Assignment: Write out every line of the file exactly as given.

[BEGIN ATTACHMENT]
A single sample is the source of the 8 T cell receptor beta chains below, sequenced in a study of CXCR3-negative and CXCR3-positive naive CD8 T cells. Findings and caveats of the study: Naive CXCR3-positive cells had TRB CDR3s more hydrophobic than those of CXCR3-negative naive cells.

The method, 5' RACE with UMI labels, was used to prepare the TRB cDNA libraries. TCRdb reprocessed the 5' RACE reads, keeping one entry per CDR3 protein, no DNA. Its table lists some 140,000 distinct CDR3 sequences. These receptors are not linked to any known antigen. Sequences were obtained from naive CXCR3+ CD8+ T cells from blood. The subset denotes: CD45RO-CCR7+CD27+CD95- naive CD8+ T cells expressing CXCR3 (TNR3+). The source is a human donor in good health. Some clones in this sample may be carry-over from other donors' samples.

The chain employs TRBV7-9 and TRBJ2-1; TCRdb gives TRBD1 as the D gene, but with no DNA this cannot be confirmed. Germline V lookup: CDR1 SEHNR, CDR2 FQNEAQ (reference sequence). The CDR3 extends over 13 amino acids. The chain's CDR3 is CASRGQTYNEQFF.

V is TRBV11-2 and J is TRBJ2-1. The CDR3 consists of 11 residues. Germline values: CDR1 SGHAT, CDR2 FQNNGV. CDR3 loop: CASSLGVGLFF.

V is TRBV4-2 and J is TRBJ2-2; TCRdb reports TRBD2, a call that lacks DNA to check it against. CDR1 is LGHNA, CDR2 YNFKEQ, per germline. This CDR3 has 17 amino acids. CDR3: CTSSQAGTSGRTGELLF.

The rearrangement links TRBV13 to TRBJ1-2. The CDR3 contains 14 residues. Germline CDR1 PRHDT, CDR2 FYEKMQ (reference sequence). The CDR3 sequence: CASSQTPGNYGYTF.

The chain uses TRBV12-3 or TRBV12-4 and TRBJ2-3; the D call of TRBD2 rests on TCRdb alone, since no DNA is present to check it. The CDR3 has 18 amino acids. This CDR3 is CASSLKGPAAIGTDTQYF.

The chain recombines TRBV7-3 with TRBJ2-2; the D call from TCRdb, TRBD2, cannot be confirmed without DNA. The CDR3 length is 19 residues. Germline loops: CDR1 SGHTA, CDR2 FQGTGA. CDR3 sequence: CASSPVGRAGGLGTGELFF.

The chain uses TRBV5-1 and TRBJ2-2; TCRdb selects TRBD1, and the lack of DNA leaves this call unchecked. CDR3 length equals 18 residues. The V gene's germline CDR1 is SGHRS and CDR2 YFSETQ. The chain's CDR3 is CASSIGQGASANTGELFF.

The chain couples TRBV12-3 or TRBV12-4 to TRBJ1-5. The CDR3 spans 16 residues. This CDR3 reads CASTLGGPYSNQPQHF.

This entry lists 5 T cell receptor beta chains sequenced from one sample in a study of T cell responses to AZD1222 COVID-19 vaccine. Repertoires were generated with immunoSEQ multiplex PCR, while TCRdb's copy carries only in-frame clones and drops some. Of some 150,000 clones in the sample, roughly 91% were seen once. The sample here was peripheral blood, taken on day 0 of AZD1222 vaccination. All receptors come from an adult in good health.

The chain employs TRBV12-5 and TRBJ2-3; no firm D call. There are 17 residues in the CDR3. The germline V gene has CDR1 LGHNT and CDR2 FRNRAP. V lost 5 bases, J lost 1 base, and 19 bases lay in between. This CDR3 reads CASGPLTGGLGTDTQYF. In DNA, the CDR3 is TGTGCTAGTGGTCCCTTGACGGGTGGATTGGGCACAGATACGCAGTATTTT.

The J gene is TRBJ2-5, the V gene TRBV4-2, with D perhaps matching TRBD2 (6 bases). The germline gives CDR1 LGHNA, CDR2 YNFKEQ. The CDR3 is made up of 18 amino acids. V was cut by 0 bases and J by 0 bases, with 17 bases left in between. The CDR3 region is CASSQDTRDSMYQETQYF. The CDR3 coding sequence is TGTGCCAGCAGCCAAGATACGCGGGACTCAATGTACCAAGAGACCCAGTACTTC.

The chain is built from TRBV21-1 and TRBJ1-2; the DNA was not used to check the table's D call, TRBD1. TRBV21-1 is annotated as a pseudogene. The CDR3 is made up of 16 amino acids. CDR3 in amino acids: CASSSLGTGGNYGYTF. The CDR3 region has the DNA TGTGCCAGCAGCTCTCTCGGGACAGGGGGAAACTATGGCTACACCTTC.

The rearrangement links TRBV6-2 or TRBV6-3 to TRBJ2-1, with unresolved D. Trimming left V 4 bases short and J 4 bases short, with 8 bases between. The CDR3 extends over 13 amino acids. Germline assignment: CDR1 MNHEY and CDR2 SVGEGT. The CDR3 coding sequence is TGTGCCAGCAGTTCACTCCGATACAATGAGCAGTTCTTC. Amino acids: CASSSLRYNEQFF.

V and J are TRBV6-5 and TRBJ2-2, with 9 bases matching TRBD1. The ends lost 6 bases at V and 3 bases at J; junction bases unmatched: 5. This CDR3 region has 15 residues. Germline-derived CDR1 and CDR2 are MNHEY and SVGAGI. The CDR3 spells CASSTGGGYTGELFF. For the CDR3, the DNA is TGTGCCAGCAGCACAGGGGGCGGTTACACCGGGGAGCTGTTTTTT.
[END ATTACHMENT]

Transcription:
A single sample is the source of the 8 T cell receptor beta chains below, sequenced in a study of CXCR3-negative and CXCR3-positive naive CD8 T cells. Findings and caveats of the study: Naive CXCR3-positive cells had TRB CDR3s more hydrophobic than those of CXCR3-negative naive cells.

The method, 5' RACE with UMI labels, was used to prepare the TRB cDNA libraries. TCRdb reprocessed the 5' RACE reads, keeping one entry per CDR3 protein, no DNA. Its table lists some 140,000 distinct CDR3 sequences. These receptors are not linked to any known antigen. Sequences were obtained from naive CXCR3+ CD8+ T cells from blood. The subset denotes: CD45RO-CCR7+CD27+CD95- naive CD8+ T cells expressing CXCR3 (TNR3+). The source is a human donor in good health. Some clones in this sample may be carry-over from other donors' samples.

The chain employs TRBV7-9 and TRBJ2-1; TCRdb gives TRBD1 as the D gene, but with no DNA this cannot be confirmed. Germline V lookup: CDR1 SEHNR, CDR2 FQNEAQ (reference sequence). The CDR3 extends over 13 amino acids. The chain's CDR3 is CASRGQTYNEQFF.

V is TRBV11-2 and J is TRBJ2-1. The CDR3 consists of 11 residues. Germline values: CDR1 SGHAT, CDR2 FQNNGV. CDR3 loop: CASSLGVGLFF.

V is TRBV4-2 and J is TRBJ2-2; TCRdb reports TRBD2, a call that lacks DNA to check it against. CDR1 is LGHNA, CDR2 YNFKEQ, per germline. This CDR3 has 17 amino acids. CDR3: CTSSQAGTSGRTGELLF.

The rearrangement links TRBV13 to TRBJ1-2. The CDR3 contains 14 residues. Germline CDR1 PRHDT, CDR2 FYEKMQ (reference sequence). The CDR3 sequence: CASSQTPGNYGYTF.

The chain uses TRBV12-3 or TRBV12-4 and TRBJ2-3; the D call of TRBD2 rests on TCRdb alone, since no DNA is present to check it. The CDR3 has 18 amino acids. This CDR3 is CASSLKGPAAIGTDTQYF.

The chain recombines TRBV7-3 with TRBJ2-2; the D call from TCRdb, TRBD2, cannot be confirmed without DNA. The CDR3 length is 19 residues. Germline loops: CDR1 SGHTA, CDR2 FQGTGA. CDR3 sequence: CASSPVGRAGGLGTGELFF.

The chain uses TRBV5-1 and TRBJ2-2; TCRdb selects TRBD1, and the lack of DNA leaves this call unchecked. CDR3 length equals 18 residues. The V gene's germline CDR1 is SGHRS and CDR2 YFSETQ. The chain's CDR3 is CASSIGQGASANTGELFF.

The chain couples TRBV12-3 or TRBV12-4 to TRBJ1-5. The CDR3 spans 16 residues. This CDR3 reads CASTLGGPYSNQPQHF.

This entry lists 5 T cell receptor beta chains sequenced from one sample in a study of T cell responses to AZD1222 COVID-19 vaccine. Repertoires were generated with immunoSEQ multiplex PCR, while TCRdb's copy carries only in-frame clones and drops some. Of some 150,000 clones in the sample, roughly 91% were seen once. The sample here was peripheral blood, taken on day 0 of AZD1222 vaccination. All receptors come from an adult in good health.

The chain employs TRBV12-5 and TRBJ2-3; no firm D call. There are 17 residues in the CDR3. The germline V gene has CDR1 LGHNT and CDR2 FRNRAP. V lost 5 bases, J lost 1 base, and 19 bases lay in between. This CDR3 reads CASGPLTGGLGTDTQYF. In DNA, the CDR3 is TGTGCTAGTGGTCCCTTGACGGGTGGATTGGGCACAGATACGCAGTATTTT.

The J gene is TRBJ2-5, the V gene TRBV4-2, with D perhaps matching TRBD2 (6 bases). The germline gives CDR1 LGHNA, CDR2 YNFKEQ. The CDR3 is made up of 18 amino acids. V was cut by 0 bases and J by 0 bases, with 17 bases left in between. The CDR3 region is CASSQDTRDSMYQETQYF. The CDR3 coding sequence is TGTGCCAGCAGCCAAGATACGCGGGACTCAATGTACCAAGAGACCCAGTACTTC.

The chain is built from TRBV21-1 and TRBJ1-2; the DNA was not used to check the table's D call, TRBD1. TRBV21-1 is annotated as a pseudogene. The CDR3 is made up of 16 amino acids. CDR3 in amino acids: CASSSLGTGGNYGYTF. The CDR3 region has the DNA TGTGCCAGCAGCTCTCTCGGGACAGGGGGAAACTATGGCTACACCTTC.

The rearrangement links TRBV6-2 or TRBV6-3 to TRBJ2-1, with unresolved D. Trimming left V 4 bases short and J 4 bases short, with 8 bases between. The CDR3 extends over 13 amino acids. Germline assignment: CDR1 MNHEY and CDR2 SVGEGT. The CDR3 coding sequence is TGTGCCAGCAGTTCACTCCGATACAATGAGCAGTTCTTC. Amino acids: CASSSLRYNEQFF.

V and J are TRBV6-5 and TRBJ2-2, with 9 bases matching TRBD1. The ends lost 6 bases at V and 3 bases at J; junction bases unmatched: 5. This CDR3 region has 15 residues. Germline-derived CDR1 and CDR2 are MNHEY and SVGAGI. The CDR3 spells CASSTGGGYTGELFF. For the CDR3, the DNA is TGTGCCAGCAGCACAGGGGGCGGTTACACCGGGGAGCTGTTTTTT.